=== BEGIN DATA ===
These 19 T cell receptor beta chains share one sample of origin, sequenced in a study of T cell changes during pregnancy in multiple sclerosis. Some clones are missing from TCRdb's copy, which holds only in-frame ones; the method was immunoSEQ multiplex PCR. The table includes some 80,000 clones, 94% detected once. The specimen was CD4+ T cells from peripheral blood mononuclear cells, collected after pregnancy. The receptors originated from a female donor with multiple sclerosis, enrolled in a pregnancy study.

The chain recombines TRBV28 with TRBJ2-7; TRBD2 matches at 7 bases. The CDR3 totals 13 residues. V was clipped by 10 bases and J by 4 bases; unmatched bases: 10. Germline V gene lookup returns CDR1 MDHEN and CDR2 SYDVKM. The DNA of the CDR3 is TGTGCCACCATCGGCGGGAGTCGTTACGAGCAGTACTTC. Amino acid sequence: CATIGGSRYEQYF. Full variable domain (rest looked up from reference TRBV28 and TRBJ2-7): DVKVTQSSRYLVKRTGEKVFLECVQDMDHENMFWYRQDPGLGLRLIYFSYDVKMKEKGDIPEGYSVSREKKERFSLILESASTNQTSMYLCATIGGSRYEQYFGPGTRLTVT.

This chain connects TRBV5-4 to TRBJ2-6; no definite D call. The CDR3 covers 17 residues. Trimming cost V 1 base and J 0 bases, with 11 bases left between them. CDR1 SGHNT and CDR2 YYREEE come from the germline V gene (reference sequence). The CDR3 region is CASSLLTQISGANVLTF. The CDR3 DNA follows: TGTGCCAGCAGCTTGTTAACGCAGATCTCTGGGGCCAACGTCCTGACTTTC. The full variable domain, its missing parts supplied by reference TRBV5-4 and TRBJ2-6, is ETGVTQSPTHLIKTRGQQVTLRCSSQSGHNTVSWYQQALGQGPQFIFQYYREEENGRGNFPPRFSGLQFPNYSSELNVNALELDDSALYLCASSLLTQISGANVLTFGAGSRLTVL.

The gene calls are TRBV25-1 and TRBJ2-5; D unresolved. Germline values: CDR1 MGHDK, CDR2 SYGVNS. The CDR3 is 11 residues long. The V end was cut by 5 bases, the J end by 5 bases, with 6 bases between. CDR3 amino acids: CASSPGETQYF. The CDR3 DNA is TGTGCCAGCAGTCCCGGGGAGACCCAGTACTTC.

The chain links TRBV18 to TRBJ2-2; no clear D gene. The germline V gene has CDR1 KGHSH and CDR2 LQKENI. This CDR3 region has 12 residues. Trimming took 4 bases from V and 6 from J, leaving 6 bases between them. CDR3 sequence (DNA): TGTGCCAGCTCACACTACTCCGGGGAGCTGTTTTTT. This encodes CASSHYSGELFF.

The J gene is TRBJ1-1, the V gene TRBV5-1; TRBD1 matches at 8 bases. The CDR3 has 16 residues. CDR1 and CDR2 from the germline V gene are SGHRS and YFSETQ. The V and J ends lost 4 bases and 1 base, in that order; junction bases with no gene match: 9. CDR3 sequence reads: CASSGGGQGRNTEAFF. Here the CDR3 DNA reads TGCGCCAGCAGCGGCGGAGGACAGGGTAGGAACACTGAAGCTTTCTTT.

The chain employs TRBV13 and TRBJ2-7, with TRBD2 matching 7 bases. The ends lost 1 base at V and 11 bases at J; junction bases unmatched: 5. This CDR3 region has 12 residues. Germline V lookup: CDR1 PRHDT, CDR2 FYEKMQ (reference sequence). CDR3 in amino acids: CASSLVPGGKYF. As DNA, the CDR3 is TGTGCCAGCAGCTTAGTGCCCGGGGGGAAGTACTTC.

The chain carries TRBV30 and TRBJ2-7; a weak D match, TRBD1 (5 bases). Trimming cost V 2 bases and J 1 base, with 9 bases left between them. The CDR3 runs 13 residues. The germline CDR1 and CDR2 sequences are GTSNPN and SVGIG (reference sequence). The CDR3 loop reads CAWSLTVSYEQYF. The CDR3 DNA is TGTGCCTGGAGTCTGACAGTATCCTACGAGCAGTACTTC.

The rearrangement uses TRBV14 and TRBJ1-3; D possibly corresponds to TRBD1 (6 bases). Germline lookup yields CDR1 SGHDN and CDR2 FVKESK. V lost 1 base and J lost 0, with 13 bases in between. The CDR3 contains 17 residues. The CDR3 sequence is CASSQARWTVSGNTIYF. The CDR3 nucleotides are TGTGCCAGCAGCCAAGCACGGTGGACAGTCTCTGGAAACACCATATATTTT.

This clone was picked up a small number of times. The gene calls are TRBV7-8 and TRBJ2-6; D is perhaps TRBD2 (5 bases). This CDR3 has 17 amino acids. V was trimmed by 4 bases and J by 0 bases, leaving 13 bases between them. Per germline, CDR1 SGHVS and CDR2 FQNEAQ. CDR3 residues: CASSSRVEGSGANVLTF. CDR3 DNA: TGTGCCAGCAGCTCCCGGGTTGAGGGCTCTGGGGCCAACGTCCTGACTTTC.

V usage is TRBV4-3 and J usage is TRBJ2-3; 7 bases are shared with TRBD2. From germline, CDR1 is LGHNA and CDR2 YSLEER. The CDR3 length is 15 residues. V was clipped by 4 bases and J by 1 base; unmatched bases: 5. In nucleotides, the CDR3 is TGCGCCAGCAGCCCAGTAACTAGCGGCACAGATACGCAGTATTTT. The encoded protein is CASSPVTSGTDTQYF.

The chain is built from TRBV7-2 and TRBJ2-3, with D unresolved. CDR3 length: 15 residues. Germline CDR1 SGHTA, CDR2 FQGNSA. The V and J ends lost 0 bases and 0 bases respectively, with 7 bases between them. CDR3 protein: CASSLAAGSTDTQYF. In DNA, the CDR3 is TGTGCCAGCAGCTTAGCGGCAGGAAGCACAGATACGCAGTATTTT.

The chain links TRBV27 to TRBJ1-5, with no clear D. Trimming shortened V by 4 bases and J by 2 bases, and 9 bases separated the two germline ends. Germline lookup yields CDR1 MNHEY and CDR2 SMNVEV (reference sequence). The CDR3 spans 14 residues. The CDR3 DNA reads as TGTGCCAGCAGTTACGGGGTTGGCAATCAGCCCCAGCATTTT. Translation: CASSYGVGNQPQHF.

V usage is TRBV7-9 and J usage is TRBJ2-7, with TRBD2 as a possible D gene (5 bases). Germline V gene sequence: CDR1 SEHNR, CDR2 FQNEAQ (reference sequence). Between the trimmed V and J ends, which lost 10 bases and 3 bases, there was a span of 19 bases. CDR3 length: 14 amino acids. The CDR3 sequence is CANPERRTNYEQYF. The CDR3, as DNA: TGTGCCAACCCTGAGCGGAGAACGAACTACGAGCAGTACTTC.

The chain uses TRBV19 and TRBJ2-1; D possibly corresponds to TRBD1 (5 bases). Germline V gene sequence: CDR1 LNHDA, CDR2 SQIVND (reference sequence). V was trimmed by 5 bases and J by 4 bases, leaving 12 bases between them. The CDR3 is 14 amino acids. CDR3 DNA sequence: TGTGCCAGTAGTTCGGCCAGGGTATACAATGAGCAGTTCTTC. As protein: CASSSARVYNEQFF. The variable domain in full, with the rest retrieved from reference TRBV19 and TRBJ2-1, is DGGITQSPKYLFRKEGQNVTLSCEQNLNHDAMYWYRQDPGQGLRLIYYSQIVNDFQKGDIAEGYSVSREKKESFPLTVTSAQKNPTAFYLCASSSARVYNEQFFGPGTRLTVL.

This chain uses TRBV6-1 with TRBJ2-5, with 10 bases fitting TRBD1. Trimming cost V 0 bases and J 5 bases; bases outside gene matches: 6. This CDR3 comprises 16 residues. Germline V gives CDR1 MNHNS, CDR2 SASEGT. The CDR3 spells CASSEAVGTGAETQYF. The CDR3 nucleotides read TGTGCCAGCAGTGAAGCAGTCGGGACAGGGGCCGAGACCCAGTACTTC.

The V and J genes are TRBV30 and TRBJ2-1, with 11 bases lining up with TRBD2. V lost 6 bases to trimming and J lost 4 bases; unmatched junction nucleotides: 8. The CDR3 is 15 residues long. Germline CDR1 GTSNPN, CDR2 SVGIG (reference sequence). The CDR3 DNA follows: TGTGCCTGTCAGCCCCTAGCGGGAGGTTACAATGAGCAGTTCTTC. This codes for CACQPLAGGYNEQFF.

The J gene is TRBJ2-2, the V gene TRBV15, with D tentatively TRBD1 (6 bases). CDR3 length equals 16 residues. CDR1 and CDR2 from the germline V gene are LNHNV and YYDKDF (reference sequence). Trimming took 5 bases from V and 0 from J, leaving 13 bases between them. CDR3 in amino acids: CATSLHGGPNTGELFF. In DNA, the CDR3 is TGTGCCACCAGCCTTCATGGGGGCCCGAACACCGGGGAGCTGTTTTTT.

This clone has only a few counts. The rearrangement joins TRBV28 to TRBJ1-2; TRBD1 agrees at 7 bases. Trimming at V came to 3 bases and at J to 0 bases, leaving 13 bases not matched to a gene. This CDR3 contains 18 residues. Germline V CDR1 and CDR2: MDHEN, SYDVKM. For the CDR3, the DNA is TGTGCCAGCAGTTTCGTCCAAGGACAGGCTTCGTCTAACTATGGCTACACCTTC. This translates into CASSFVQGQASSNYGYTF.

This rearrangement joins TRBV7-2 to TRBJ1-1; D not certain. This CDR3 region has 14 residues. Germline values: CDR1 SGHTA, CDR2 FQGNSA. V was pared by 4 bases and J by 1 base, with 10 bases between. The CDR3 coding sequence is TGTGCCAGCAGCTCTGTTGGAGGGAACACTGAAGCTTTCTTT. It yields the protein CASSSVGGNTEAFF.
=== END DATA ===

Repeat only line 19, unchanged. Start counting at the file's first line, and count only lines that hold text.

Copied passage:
This clone has only a few counts. The rearrangement joins TRBV28 to TRBJ1-2; TRBD1 agrees at 7 bases. Trimming at V came to 3 bases and at J to 0 bases, leaving 13 bases not matched to a gene. This CDR3 contains 18 residues. Germline V CDR1 and CDR2: MDHEN, SYDVKM. For the CDR3, the DNA is TGTGCCAGCAGTTTCGTCCAAGGACAGGCTTCGTCTAACTATGGCTACACCTTC. This translates into CASSFVQGQASSNYGYTF.